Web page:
Tokyo Bilingual Chess Club's Halloween Scholastic Tournament held on October 27, 2018. The Tournament Director, Alex A., Teacher Kevin I., and Teacher Simon S. made the pairings each round and settled any type of dispute that arose during the game.  Please give them a respect for the difficult job they do.  We could not hold chess tournaments without them!

There were 20 brave souls, that came out during our Halloween Haunt from at least 16 schools.  This is one of the best tournaments since all kids dress up in their Halloween costumes! Although many people believe that chess is just a game, there are many scientific and artistic applications that the game has to offer. Halloween lends itself perfectly to the artistic elements of the game. Children played five rounds showing fine sportsmanship as well as fine ability. 

We had two sections and Class A winners were:


Class A: Kai Tatsumi with 4.5/5.0

Class A: Shota Osaka with 4.0/5.0

Class A: Sayak Chowdhury with 3.5/5.0


The choice of the tie-break system was used in the tournament for Class B.  Class B winners were:

Class B: Harutaro Sudo with 4.0/5.0

Class B: Paulo Galvez with 4.0/5.0

Class B: Fedor Savenkov with 3.5/5.0



Kids and teachers dressed up with the spooky costumes and Salomón Moreno dressed as Super Mario Brothers won the best costume prize!  Start of the tournament was on Salomón's birthday at the 27th October.  Played well and had fun. .Happy birthday to Salomón! 


Congratulations to everyone who came out to participate and make for a great chess community event! Overall, chess is very appealing to many kids as it's interesting, challenging, and a lot of fun to play..

Thank you to all who came out to and participated the Halloween Chess Tournament.  

Stay tuned for the New Year Tournament in 2019!


2018 Club Championship TBCC Teams Results


CM Alex Averbukh

Ryo Chen

Yuhiro Muto

Shota Osaka


Kevin Izquierdo

Aarushi Deo

Sayak Chowdhury

Lira Yoshida


Nicolo Lo Piparo

Prabhat Nagarajan

Kai Tatsumi

Kohta Shizumi



Ryo Shiomi

CM Takuma Osaka

WFM Grace Kigeni Sengendo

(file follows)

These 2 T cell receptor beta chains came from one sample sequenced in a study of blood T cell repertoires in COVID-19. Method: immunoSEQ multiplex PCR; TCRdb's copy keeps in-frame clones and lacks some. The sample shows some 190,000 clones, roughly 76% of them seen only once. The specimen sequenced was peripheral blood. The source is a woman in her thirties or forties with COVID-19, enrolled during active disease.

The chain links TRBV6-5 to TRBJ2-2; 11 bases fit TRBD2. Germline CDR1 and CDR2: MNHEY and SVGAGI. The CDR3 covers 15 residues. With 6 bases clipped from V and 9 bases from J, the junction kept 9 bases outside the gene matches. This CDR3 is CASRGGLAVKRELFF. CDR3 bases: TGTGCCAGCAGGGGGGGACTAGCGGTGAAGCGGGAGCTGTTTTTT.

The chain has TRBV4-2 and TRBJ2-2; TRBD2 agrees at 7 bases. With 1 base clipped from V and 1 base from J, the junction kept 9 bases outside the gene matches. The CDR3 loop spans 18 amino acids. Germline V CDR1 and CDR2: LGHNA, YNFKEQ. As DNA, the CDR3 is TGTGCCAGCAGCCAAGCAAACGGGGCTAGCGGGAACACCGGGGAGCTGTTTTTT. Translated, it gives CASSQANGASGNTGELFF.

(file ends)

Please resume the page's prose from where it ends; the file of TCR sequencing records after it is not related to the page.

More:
Yogesh Bedekar

Ryosuke Sugimoto


Approximately 33 teams, 150 players have participated in the 2018 Japan Club Championship hosted by Japan Chess Association (JCA) on September 23-24, 2018.  An annual event where all chess minds from all over the country come in and compete and try to win the team trophy and the individual medal.

4 TBCC teams are entering the Club Championship 2018 for the third time as an official member circle of JCA.  It’s an awesome unbelievable achievement for our high school, middle school and elementary kids to play all 6 rounds in two days! 

Tokyo Bilingual Chess Club team A, D, C & B ranked No. 8, 15, 20 & 33, respectively, in the final standings of the 2018 Japan Club Championship.

Check out chess-results for the final standings and individual performances: 



Thank you, Team Captains!  They encouraged their team always to follow the spirit of the highest sportsmanship!  

Welcome to Tokyo, WFM Grace Kigeni Sengendo and her husband from Uganda.  TBCC girls are so excited to meet her and absolutely loved her in the JCA Club Championship 2018.

Congratulations to all of the winners this year. A medal and gifts were awarded to the top players as board prizes for outstanding individual performance: CM Alex Averbukh (TBCC Team A) for the 1st board & overall individual performance and Prabhat Nagarajan (TBCC Team C) for the 2nd board top player.  TBCC Team A has got the special "Gambatta" prize.  

The Club Championship had a good balance of focus and fun. The students were all there to learn, but also socialize and enjoy themselves.We are all really proud of the heart and effort of all these kids!  Thanks to all the parents and coaches who support scholastic chess in Japan!



My son enjoyed his K-5 elementary school chess club in Tokyo.   He was really looking forward to playing the chess club champions from the other international schools at the upper elementary chess club. Then, before the summer break, we learned the bad news. The majority of international schools had no chess club for elementary students in Tokyo to experience the benefit of chess. I started to speak with the school principal, teachers, students and parents.

Afterward I wondered, "could a parent with no expertise in chess start a chess tournament at an elementary school in Tokyo???" After all, I'm barely a good match for my 6 year old son! As it turns out, there were some helpful web sites indicating, this is indeed possible! But, how? A couple of the sites even provided general descriptions of the process of starting a scholastic chess tournament.  However, none gave a good detailed blow-by-blow description of the process with actual requirements, all the necessary documents and materials to pull it off.   I needed a scholastic chess tournament start-up do-it-yourself kit for dummies. But, none existed.

It was hard to put the idea of starting a chess tournament aside, in spite of my ignorance on the subject.  My son and a lot of other kids in Tokyo Bilingual Chess Club stood to benefit a lot from the effort.   

There will be still a lot of details to sort out and materials to prepare for our tournaments and events.  

Let us try!  And then try again!  Hang in there!